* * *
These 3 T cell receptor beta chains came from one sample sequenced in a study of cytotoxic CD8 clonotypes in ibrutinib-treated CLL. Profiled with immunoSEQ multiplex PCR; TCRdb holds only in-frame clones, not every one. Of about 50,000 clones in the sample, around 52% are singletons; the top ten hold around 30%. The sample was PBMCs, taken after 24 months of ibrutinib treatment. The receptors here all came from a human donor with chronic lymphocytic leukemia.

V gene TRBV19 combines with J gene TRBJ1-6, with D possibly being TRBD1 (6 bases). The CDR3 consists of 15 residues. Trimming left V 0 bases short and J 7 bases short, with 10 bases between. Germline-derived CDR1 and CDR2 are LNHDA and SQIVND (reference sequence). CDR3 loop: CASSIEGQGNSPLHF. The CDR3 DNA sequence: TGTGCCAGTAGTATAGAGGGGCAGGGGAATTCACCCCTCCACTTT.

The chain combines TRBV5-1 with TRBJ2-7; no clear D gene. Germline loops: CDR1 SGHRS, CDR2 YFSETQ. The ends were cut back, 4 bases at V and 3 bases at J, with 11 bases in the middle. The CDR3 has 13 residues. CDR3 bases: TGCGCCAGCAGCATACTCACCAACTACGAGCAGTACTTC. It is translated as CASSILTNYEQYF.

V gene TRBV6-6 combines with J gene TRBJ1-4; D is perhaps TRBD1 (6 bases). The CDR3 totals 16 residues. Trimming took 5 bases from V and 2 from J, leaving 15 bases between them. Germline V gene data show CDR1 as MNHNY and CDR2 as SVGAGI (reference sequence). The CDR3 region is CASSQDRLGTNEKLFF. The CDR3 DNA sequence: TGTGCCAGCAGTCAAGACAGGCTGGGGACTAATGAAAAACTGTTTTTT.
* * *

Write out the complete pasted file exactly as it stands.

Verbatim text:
These 3 T cell receptor beta chains came from one sample sequenced in a study of cytotoxic CD8 clonotypes in ibrutinib-treated CLL. Profiled with immunoSEQ multiplex PCR; TCRdb holds only in-frame clones, not every one. Of about 50,000 clones in the sample, around 52% are singletons; the top ten hold around 30%. The sample was PBMCs, taken after 24 months of ibrutinib treatment. The receptors here all came from a human donor with chronic lymphocytic leukemia.

V gene TRBV19 combines with J gene TRBJ1-6, with D possibly being TRBD1 (6 bases). The CDR3 consists of 15 residues. Trimming left V 0 bases short and J 7 bases short, with 10 bases between. Germline-derived CDR1 and CDR2 are LNHDA and SQIVND (reference sequence). CDR3 loop: CASSIEGQGNSPLHF. The CDR3 DNA sequence: TGTGCCAGTAGTATAGAGGGGCAGGGGAATTCACCCCTCCACTTT.

The chain combines TRBV5-1 with TRBJ2-7; no clear D gene. Germline loops: CDR1 SGHRS, CDR2 YFSETQ. The ends were cut back, 4 bases at V and 3 bases at J, with 11 bases in the middle. The CDR3 has 13 residues. CDR3 bases: TGCGCCAGCAGCATACTCACCAACTACGAGCAGTACTTC. It is translated as CASSILTNYEQYF.

V gene TRBV6-6 combines with J gene TRBJ1-4; D is perhaps TRBD1 (6 bases). The CDR3 totals 16 residues. Trimming took 5 bases from V and 2 from J, leaving 15 bases between them. Germline V gene data show CDR1 as MNHNY and CDR2 as SVGAGI (reference sequence). The CDR3 region is CASSQDRLGTNEKLFF. The CDR3 DNA sequence: TGTGCCAGCAGTCAAGACAGGCTGGGGACTAATGAAAAACTGTTTTTT.